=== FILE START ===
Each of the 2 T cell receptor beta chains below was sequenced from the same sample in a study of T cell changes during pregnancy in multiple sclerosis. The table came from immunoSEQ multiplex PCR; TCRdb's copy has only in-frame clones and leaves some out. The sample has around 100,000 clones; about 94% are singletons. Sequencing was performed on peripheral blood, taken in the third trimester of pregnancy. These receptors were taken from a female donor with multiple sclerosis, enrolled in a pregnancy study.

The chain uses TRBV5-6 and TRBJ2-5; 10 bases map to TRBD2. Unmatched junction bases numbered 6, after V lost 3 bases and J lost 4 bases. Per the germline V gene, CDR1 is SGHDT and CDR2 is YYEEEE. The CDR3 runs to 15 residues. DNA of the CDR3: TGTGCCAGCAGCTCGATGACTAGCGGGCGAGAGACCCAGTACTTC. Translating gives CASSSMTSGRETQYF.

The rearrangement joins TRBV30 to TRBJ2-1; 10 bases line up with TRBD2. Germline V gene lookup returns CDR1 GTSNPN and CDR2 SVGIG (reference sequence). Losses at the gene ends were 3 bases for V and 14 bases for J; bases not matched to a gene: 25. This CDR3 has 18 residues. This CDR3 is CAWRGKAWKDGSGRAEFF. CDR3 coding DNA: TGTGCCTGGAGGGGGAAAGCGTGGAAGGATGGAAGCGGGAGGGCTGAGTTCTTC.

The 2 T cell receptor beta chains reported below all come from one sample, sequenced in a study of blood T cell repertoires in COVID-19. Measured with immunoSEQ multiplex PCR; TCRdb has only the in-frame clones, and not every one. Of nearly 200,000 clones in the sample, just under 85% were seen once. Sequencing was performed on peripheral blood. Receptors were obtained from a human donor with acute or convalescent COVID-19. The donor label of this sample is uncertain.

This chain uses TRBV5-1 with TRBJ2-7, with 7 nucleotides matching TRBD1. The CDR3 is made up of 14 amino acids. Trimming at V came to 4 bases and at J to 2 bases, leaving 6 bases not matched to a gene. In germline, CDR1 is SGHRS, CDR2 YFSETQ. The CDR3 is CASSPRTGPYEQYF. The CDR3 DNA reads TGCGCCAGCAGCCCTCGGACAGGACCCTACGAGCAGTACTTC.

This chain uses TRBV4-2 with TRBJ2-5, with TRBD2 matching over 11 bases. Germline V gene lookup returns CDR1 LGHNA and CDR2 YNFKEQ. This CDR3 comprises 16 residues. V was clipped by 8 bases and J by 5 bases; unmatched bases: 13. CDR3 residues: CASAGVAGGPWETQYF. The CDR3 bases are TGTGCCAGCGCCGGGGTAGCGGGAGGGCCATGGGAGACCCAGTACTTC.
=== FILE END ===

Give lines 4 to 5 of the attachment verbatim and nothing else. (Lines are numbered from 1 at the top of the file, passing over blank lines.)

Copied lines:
The 2 T cell receptor beta chains reported below all come from one sample, sequenced in a study of blood T cell repertoires in COVID-19. Measured with immunoSEQ multiplex PCR; TCRdb has only the in-frame clones, and not every one. Of nearly 200,000 clones in the sample, just under 85% were seen once. Sequencing was performed on peripheral blood. Receptors were obtained from a human donor with acute or convalescent COVID-19. The donor label of this sample is uncertain.

This chain uses TRBV5-1 with TRBJ2-7, with 7 nucleotides matching TRBD1. The CDR3 is made up of 14 amino acids. Trimming at V came to 4 bases and at J to 2 bases, leaving 6 bases not matched to a gene. In germline, CDR1 is SGHRS, CDR2 YFSETQ. The CDR3 is CASSPRTGPYEQYF. The CDR3 DNA reads TGCGCCAGCAGCCCTCGGACAGGACCCTACGAGCAGTACTTC.